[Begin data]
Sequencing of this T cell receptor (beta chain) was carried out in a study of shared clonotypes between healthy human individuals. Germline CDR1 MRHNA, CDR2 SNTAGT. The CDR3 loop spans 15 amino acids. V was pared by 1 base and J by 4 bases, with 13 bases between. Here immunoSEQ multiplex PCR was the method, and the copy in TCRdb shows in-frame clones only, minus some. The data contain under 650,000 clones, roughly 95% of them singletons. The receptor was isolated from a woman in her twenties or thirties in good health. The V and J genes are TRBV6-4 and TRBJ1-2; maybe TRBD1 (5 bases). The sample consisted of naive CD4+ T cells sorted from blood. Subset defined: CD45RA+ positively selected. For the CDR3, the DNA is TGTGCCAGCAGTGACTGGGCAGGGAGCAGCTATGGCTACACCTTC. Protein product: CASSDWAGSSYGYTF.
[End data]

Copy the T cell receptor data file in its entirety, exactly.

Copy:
Sequencing of this T cell receptor (beta chain) was carried out in a study of shared clonotypes between healthy human individuals. Germline CDR1 MRHNA, CDR2 SNTAGT. The CDR3 loop spans 15 amino acids. V was pared by 1 base and J by 4 bases, with 13 bases between. Here immunoSEQ multiplex PCR was the method, and the copy in TCRdb shows in-frame clones only, minus some. The data contain under 650,000 clones, roughly 95% of them singletons. The receptor was isolated from a woman in her twenties or thirties in good health. The V and J genes are TRBV6-4 and TRBJ1-2; maybe TRBD1 (5 bases). The sample consisted of naive CD4+ T cells sorted from blood. Subset defined: CD45RA+ positively selected. For the CDR3, the DNA is TGTGCCAGCAGTGACTGGGCAGGGAGCAGCTATGGCTACACCTTC. Protein product: CASSDWAGSSYGYTF.